Sharon Lechner is a certified master life coach and owner of Reach for the Stars Empowerment in St. Thomas February, 2013


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HOMESTYLE Decorating

Part 1 of 3 by Renée Carpenter

Colour made easy Colour is king in any décor and is usually the first thing someone thinks about when redecorating. Yet pulling together the right colours can be challenging for most. If you are beginning with a clean slate, the options are limitless. But if there are existing pieces already in the room, you are obligated to work within the boundaries of what you have. This doesn’t have to be boring or even difficult as there are so many colours to coordinate and pull out. My personal decorating style involves bold versus subtle. Think of paint as a complementary background instead of what knocks you down upon entering a room. I want fabrics and furniture to be the stars and the wall colour to quietly tie it all together. Everyone thinks of walls first when they think of colour. But using colour in furniture and accessories -- rugs, pillows, art – makes an amazing impression without going crazy on the walls. Consider the big picture to give a home flow. Weave the same colours throughout main spaces, but make the dominate colour in one room an accent in another. You’ll be surprised at how different the rooms will look, yet how easily they flow. Think of hallways as palate cleansers – the sorbet that’s served before diving in to the next course. Keeping them neu-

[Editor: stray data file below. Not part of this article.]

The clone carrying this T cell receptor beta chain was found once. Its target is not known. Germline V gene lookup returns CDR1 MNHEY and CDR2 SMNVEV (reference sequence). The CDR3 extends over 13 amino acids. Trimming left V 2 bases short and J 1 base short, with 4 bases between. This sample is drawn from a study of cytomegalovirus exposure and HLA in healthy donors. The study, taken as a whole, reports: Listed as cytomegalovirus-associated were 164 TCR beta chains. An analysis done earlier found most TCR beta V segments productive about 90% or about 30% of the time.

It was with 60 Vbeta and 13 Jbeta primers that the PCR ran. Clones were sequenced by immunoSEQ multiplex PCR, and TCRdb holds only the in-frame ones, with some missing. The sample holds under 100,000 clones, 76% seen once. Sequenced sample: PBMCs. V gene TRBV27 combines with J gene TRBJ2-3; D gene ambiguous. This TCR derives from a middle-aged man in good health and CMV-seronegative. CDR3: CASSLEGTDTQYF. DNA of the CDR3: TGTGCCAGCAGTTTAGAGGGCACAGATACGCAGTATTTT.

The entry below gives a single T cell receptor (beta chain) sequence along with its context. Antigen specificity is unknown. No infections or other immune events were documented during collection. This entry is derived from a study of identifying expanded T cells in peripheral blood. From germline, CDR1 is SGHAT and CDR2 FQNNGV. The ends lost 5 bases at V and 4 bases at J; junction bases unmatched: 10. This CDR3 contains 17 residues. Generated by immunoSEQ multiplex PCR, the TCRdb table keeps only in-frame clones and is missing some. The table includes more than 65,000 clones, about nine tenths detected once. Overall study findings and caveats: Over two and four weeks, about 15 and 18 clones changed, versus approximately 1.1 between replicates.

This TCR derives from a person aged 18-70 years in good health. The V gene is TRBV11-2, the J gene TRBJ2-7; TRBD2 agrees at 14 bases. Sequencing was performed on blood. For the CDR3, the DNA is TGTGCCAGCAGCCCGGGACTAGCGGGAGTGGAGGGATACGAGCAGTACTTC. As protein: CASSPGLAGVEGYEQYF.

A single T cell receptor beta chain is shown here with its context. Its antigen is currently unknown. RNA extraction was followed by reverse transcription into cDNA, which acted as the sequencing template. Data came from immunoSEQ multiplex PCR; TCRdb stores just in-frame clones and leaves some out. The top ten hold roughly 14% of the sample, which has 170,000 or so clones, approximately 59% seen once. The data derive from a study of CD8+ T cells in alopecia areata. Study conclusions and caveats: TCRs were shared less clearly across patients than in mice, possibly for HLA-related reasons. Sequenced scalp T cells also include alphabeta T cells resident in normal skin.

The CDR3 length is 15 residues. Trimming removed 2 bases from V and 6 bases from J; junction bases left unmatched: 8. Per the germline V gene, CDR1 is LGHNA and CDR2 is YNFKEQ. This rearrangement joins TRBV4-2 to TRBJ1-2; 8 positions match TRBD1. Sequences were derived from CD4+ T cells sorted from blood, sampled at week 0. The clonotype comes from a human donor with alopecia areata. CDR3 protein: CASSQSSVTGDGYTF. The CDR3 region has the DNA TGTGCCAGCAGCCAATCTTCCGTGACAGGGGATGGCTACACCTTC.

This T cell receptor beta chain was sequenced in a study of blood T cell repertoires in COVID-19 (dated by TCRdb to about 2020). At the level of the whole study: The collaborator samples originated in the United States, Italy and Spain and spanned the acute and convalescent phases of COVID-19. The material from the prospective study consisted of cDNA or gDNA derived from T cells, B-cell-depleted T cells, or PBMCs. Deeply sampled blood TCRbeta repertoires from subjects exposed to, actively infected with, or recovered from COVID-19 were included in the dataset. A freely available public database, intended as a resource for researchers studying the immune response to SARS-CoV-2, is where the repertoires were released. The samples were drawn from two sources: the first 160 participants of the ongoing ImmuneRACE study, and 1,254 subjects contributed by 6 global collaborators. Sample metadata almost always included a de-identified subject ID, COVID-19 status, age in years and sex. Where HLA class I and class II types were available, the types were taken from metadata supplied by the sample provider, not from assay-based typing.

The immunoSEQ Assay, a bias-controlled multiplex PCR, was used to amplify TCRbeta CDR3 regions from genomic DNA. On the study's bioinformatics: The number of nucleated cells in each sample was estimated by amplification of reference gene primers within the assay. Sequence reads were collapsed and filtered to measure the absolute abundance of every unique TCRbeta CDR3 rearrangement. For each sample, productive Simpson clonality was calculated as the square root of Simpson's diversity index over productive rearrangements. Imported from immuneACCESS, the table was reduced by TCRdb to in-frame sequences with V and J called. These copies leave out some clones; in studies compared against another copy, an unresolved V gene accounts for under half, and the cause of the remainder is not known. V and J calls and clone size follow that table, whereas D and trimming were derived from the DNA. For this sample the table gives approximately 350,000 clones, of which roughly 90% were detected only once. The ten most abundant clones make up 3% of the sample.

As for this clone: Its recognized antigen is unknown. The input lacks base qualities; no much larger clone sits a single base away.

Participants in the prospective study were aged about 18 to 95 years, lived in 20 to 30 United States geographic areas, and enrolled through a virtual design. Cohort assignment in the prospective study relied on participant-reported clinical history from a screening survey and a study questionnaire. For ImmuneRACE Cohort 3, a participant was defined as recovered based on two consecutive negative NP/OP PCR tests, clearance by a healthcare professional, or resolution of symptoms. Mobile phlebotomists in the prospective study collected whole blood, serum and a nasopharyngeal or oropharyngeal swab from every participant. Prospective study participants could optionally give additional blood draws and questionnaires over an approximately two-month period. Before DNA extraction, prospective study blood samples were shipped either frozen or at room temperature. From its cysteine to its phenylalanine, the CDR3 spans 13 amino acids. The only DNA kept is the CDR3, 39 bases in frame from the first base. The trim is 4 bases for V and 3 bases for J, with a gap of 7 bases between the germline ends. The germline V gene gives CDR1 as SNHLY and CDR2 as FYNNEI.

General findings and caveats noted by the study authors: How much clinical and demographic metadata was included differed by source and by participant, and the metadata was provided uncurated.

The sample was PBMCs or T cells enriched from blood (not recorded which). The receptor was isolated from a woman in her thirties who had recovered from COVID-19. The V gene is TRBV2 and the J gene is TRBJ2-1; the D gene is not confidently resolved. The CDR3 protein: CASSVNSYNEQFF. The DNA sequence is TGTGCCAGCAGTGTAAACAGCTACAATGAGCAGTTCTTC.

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tral allows you to branch into any colour in rooms that flow off them. Failing to think of wood as a colour can ruin an otherwise thought-out scheme. Oaks and rusty oranges can look too similar, and mahogany can make a dark room even darker. Break up a room of matchy-matchy wood furniture with one painted piece. It doesn’t have to be a bold colour. I like to combine natural wood tones with black. Choosing the right colour combination is an art. The key here is samples, samples, samples! Even the most skilled designers often need several tries to find the perfect shade. Always test paint colours before diving in. Paint large sample swatches by the window, next to the trim, in the darkest corner, in the lightest corner. Let the samples dry and give them a second coat so you can accurately assess the colour. Place paint samples at least three feet away from each other when you are testing them on a wall. The farther apart, the better so your eyes don’t blend the colours together. Paint colours will look darker on the walls than they do in the can. When debating colour on colour chips, focus on the less-saturated colours. The muted version – one that looks almost too muted on a chip – usually will work best on your walls. To tell if a colour has a pinkish, grayish, bluish, greenish cast, look at similar colour swatches side by side. It’s all about comparison. Give yourself permission to use lots of samples and even make a mess of your walls until you find the perfect colour! When putting it together, remember the Rule of Three. When you pick a colour, use it at least three times in a room. When spreading colour around a room, think about proportion. If you’re using three colours, try a 70/20/10 distribution: Use the lightest colour for 70% of the room’s décor, the second lightest for 20%, and the boldest for 10%. For two colours, go with 70/30. Watch for Part 2 next month.